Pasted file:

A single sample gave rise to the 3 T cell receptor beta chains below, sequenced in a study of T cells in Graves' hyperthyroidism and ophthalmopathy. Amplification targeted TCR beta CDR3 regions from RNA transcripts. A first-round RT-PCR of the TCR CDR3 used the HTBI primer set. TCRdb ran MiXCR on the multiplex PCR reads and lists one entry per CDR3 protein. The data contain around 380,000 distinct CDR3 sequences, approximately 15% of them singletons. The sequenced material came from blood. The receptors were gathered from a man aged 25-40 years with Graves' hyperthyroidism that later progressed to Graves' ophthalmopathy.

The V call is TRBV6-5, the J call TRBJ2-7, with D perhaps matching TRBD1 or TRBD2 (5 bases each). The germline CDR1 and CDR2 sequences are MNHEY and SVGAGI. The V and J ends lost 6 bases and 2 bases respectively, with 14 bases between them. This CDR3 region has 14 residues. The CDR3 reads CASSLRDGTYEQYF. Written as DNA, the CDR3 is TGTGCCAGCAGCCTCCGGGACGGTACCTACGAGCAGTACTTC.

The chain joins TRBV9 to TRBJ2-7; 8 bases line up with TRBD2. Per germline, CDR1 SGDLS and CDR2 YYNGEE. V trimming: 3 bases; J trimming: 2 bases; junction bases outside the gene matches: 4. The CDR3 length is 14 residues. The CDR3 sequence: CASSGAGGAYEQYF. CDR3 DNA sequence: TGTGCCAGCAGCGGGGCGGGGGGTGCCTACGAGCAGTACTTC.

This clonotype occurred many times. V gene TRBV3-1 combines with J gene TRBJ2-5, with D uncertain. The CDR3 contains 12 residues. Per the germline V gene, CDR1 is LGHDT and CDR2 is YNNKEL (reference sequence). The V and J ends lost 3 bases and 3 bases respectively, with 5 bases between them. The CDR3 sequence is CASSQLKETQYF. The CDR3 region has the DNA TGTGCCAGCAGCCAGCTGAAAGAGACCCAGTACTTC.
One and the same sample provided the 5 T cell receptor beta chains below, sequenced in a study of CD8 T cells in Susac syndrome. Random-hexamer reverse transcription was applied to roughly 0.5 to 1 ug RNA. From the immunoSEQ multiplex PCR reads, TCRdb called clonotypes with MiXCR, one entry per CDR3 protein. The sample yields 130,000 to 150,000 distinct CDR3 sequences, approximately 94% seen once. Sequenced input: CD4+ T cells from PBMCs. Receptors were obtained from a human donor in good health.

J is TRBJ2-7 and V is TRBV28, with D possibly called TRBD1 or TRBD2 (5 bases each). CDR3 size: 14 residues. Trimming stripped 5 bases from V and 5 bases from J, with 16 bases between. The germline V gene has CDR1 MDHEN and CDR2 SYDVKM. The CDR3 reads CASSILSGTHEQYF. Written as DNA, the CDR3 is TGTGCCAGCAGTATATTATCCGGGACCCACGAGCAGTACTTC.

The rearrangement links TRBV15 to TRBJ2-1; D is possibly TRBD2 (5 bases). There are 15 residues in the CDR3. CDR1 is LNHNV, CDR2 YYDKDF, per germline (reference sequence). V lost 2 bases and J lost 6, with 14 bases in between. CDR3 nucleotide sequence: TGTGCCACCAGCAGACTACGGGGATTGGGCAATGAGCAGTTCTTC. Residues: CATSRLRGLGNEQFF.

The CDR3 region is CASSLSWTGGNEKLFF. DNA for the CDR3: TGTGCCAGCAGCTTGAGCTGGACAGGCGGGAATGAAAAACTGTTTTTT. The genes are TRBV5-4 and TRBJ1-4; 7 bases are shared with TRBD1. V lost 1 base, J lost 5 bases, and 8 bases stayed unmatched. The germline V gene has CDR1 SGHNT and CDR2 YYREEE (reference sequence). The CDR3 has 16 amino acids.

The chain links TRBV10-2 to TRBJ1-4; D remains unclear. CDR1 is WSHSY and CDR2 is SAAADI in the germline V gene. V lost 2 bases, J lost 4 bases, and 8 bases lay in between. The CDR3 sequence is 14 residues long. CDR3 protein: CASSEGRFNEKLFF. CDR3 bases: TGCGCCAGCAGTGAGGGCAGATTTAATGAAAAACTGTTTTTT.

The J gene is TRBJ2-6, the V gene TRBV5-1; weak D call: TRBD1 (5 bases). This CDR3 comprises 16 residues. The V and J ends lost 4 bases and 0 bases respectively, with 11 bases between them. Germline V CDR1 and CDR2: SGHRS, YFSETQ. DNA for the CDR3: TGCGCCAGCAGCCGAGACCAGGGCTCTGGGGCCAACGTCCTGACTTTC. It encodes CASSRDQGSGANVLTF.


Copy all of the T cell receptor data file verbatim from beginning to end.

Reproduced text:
A single sample gave rise to the 3 T cell receptor beta chains below, sequenced in a study of T cells in Graves' hyperthyroidism and ophthalmopathy. Amplification targeted TCR beta CDR3 regions from RNA transcripts. A first-round RT-PCR of the TCR CDR3 used the HTBI primer set. TCRdb ran MiXCR on the multiplex PCR reads and lists one entry per CDR3 protein. The data contain around 380,000 distinct CDR3 sequences, approximately 15% of them singletons. The sequenced material came from blood. The receptors were gathered from a man aged 25-40 years with Graves' hyperthyroidism that later progressed to Graves' ophthalmopathy.

The V call is TRBV6-5, the J call TRBJ2-7, with D perhaps matching TRBD1 or TRBD2 (5 bases each). The germline CDR1 and CDR2 sequences are MNHEY and SVGAGI. The V and J ends lost 6 bases and 2 bases respectively, with 14 bases between them. This CDR3 region has 14 residues. The CDR3 reads CASSLRDGTYEQYF. Written as DNA, the CDR3 is TGTGCCAGCAGCCTCCGGGACGGTACCTACGAGCAGTACTTC.

The chain joins TRBV9 to TRBJ2-7; 8 bases line up with TRBD2. Per germline, CDR1 SGDLS and CDR2 YYNGEE. V trimming: 3 bases; J trimming: 2 bases; junction bases outside the gene matches: 4. The CDR3 length is 14 residues. The CDR3 sequence: CASSGAGGAYEQYF. CDR3 DNA sequence: TGTGCCAGCAGCGGGGCGGGGGGTGCCTACGAGCAGTACTTC.

This clonotype occurred many times. V gene TRBV3-1 combines with J gene TRBJ2-5, with D uncertain. The CDR3 contains 12 residues. Per the germline V gene, CDR1 is LGHDT and CDR2 is YNNKEL (reference sequence). The V and J ends lost 3 bases and 3 bases respectively, with 5 bases between them. The CDR3 sequence is CASSQLKETQYF. The CDR3 region has the DNA TGTGCCAGCAGCCAGCTGAAAGAGACCCAGTACTTC.
One and the same sample provided the 5 T cell receptor beta chains below, sequenced in a study of CD8 T cells in Susac syndrome. Random-hexamer reverse transcription was applied to roughly 0.5 to 1 ug RNA. From the immunoSEQ multiplex PCR reads, TCRdb called clonotypes with MiXCR, one entry per CDR3 protein. The sample yields 130,000 to 150,000 distinct CDR3 sequences, approximately 94% seen once. Sequenced input: CD4+ T cells from PBMCs. Receptors were obtained from a human donor in good health.

J is TRBJ2-7 and V is TRBV28, with D possibly called TRBD1 or TRBD2 (5 bases each). CDR3 size: 14 residues. Trimming stripped 5 bases from V and 5 bases from J, with 16 bases between. The germline V gene has CDR1 MDHEN and CDR2 SYDVKM. The CDR3 reads CASSILSGTHEQYF. Written as DNA, the CDR3 is TGTGCCAGCAGTATATTATCCGGGACCCACGAGCAGTACTTC.

The rearrangement links TRBV15 to TRBJ2-1; D is possibly TRBD2 (5 bases). There are 15 residues in the CDR3. CDR1 is LNHNV, CDR2 YYDKDF, per germline (reference sequence). V lost 2 bases and J lost 6, with 14 bases in between. CDR3 nucleotide sequence: TGTGCCACCAGCAGACTACGGGGATTGGGCAATGAGCAGTTCTTC. Residues: CATSRLRGLGNEQFF.

The CDR3 region is CASSLSWTGGNEKLFF. DNA for the CDR3: TGTGCCAGCAGCTTGAGCTGGACAGGCGGGAATGAAAAACTGTTTTTT. The genes are TRBV5-4 and TRBJ1-4; 7 bases are shared with TRBD1. V lost 1 base, J lost 5 bases, and 8 bases stayed unmatched. The germline V gene has CDR1 SGHNT and CDR2 YYREEE (reference sequence). The CDR3 has 16 amino acids.

The chain links TRBV10-2 to TRBJ1-4; D remains unclear. CDR1 is WSHSY and CDR2 is SAAADI in the germline V gene. V lost 2 bases, J lost 4 bases, and 8 bases lay in between. The CDR3 sequence is 14 residues long. CDR3 protein: CASSEGRFNEKLFF. CDR3 bases: TGCGCCAGCAGTGAGGGCAGATTTAATGAAAAACTGTTTTTT.

The J gene is TRBJ2-6, the V gene TRBV5-1; weak D call: TRBD1 (5 bases). This CDR3 comprises 16 residues. The V and J ends lost 4 bases and 0 bases respectively, with 11 bases between them. Germline V CDR1 and CDR2: SGHRS, YFSETQ. DNA for the CDR3: TGCGCCAGCAGCCGAGACCAGGGCTCTGGGGCCAACGTCCTGACTTTC. It encodes CASSRDQGSGANVLTF.